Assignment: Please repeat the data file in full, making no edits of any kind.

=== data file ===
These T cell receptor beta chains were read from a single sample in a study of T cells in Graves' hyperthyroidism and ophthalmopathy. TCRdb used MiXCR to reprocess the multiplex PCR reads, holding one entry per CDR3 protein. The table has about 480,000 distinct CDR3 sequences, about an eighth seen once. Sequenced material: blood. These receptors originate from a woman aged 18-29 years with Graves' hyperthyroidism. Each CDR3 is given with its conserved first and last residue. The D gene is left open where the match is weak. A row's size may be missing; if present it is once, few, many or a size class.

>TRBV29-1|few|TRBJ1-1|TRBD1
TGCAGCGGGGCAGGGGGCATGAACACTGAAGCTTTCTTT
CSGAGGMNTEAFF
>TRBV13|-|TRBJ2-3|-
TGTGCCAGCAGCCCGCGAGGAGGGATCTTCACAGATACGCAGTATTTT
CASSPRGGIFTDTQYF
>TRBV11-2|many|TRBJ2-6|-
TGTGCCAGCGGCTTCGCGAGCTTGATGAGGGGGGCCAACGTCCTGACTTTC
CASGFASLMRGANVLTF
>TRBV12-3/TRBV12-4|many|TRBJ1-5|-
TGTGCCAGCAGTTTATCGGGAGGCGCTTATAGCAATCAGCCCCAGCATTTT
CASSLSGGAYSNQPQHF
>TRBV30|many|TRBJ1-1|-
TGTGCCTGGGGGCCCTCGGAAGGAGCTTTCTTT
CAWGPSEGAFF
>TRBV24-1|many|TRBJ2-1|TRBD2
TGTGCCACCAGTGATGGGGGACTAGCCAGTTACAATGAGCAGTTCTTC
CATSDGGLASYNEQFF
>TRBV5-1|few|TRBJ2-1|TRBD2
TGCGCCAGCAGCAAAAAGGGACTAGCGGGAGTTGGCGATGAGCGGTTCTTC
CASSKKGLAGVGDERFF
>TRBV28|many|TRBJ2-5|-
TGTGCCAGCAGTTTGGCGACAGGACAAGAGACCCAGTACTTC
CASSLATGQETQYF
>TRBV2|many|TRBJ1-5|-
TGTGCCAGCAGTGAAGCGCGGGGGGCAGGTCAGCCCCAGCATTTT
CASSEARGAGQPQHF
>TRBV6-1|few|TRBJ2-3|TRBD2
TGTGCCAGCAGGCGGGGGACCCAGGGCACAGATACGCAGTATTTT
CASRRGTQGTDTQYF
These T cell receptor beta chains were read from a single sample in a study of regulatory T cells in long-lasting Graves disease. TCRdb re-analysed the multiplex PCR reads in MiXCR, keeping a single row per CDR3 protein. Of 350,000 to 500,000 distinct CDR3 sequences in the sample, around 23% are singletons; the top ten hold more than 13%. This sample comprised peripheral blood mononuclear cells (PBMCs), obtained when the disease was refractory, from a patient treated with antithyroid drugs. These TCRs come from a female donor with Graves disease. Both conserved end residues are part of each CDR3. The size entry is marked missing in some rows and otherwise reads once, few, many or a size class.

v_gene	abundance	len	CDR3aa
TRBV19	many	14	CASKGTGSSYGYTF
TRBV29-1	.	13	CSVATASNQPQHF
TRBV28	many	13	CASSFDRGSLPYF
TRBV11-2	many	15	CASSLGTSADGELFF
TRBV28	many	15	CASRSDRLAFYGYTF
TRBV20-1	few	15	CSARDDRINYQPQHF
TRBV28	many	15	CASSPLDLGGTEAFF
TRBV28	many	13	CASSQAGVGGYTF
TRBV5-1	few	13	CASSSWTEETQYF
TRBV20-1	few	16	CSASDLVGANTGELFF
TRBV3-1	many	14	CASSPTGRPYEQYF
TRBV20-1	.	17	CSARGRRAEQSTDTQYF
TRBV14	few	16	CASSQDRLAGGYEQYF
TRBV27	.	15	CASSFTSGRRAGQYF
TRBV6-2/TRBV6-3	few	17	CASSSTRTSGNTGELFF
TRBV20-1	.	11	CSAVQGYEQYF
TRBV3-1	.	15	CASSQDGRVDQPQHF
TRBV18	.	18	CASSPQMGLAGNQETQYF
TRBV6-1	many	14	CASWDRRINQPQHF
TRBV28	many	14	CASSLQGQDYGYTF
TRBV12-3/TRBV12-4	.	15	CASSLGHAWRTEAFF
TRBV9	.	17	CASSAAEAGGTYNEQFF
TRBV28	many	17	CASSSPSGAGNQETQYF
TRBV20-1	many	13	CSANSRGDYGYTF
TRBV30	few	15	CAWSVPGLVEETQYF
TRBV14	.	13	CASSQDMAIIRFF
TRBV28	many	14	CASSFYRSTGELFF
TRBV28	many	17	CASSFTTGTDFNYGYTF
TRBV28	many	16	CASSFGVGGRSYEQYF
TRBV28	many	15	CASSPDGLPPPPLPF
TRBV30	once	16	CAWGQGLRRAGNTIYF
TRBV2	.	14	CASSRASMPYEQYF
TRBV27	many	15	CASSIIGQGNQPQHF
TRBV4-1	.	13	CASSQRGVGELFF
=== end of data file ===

These T cell receptor beta chains were read from a single sample in a study of T cells in Graves' hyperthyroidism and ophthalmopathy. TCRdb used MiXCR to reprocess the multiplex PCR reads, holding one entry per CDR3 protein. The table has about 480,000 distinct CDR3 sequences, about an eighth seen once. Sequenced material: blood. These receptors originate from a woman aged 18-29 years with Graves' hyperthyroidism. Each CDR3 is given with its conserved first and last residue. The D gene is left open where the match is weak. A row's size may be missing; if present it is once, few, many or a size class.

>TRBV29-1|few|TRBJ1-1|TRBD1
TGCAGCGGGGCAGGGGGCATGAACACTGAAGCTTTCTTT
CSGAGGMNTEAFF
>TRBV13|-|TRBJ2-3|-
TGTGCCAGCAGCCCGCGAGGAGGGATCTTCACAGATACGCAGTATTTT
CASSPRGGIFTDTQYF
>TRBV11-2|many|TRBJ2-6|-
TGTGCCAGCGGCTTCGCGAGCTTGATGAGGGGGGCCAACGTCCTGACTTTC
CASGFASLMRGANVLTF
>TRBV12-3/TRBV12-4|many|TRBJ1-5|-
TGTGCCAGCAGTTTATCGGGAGGCGCTTATAGCAATCAGCCCCAGCATTTT
CASSLSGGAYSNQPQHF
>TRBV30|many|TRBJ1-1|-
TGTGCCTGGGGGCCCTCGGAAGGAGCTTTCTTT
CAWGPSEGAFF
>TRBV24-1|many|TRBJ2-1|TRBD2
TGTGCCACCAGTGATGGGGGACTAGCCAGTTACAATGAGCAGTTCTTC
CATSDGGLASYNEQFF
>TRBV5-1|few|TRBJ2-1|TRBD2
TGCGCCAGCAGCAAAAAGGGACTAGCGGGAGTTGGCGATGAGCGGTTCTTC
CASSKKGLAGVGDERFF
>TRBV28|many|TRBJ2-5|-
TGTGCCAGCAGTTTGGCGACAGGACAAGAGACCCAGTACTTC
CASSLATGQETQYF
>TRBV2|many|TRBJ1-5|-
TGTGCCAGCAGTGAAGCGCGGGGGGCAGGTCAGCCCCAGCATTTT
CASSEARGAGQPQHF
>TRBV6-1|few|TRBJ2-3|TRBD2
TGTGCCAGCAGGCGGGGGACCCAGGGCACAGATACGCAGTATTTT
CASRRGTQGTDTQYF
These T cell receptor beta chains were read from a single sample in a study of regulatory T cells in long-lasting Graves disease. TCRdb re-analysed the multiplex PCR reads in MiXCR, keeping a single row per CDR3 protein. Of 350,000 to 500,000 distinct CDR3 sequences in the sample, around 23% are singletons; the top ten hold more than 13%. This sample comprised peripheral blood mononuclear cells (PBMCs), obtained when the disease was refractory, from a patient treated with antithyroid drugs. These TCRs come from a female donor with Graves disease. Both conserved end residues are part of each CDR3. The size entry is marked missing in some rows and otherwise reads once, few, many or a size class.

v_gene	abundance	len	CDR3aa
TRBV19	many	14	CASKGTGSSYGYTF
TRBV29-1	.	13	CSVATASNQPQHF
TRBV28	many	13	CASSFDRGSLPYF
TRBV11-2	many	15	CASSLGTSADGELFF
TRBV28	many	15	CASRSDRLAFYGYTF
TRBV20-1	few	15	CSARDDRINYQPQHF
TRBV28	many	15	CASSPLDLGGTEAFF
TRBV28	many	13	CASSQAGVGGYTF
TRBV5-1	few	13	CASSSWTEETQYF
TRBV20-1	few	16	CSASDLVGANTGELFF
TRBV3-1	many	14	CASSPTGRPYEQYF
TRBV20-1	.	17	CSARGRRAEQSTDTQYF
TRBV14	few	16	CASSQDRLAGGYEQYF
TRBV27	.	15	CASSFTSGRRAGQYF
TRBV6-2/TRBV6-3	few	17	CASSSTRTSGNTGELFF
TRBV20-1	.	11	CSAVQGYEQYF
TRBV3-1	.	15	CASSQDGRVDQPQHF
TRBV18	.	18	CASSPQMGLAGNQETQYF
TRBV6-1	many	14	CASWDRRINQPQHF
TRBV28	many	14	CASSLQGQDYGYTF
TRBV12-3/TRBV12-4	.	15	CASSLGHAWRTEAFF
TRBV9	.	17	CASSAAEAGGTYNEQFF
TRBV28	many	17	CASSSPSGAGNQETQYF
TRBV20-1	many	13	CSANSRGDYGYTF
TRBV30	few	15	CAWSVPGLVEETQYF
TRBV14	.	13	CASSQDMAIIRFF
TRBV28	many	14	CASSFYRSTGELFF
TRBV28	many	17	CASSFTTGTDFNYGYTF
TRBV28	many	16	CASSFGVGGRSYEQYF
TRBV28	many	15	CASSPDGLPPPPLPF
TRBV30	once	16	CAWGQGLRRAGNTIYF
TRBV2	.	14	CASSRASMPYEQYF
TRBV27	many	15	CASSIIGQGNQPQHF
TRBV4-1	.	13	CASSQRGVGELFF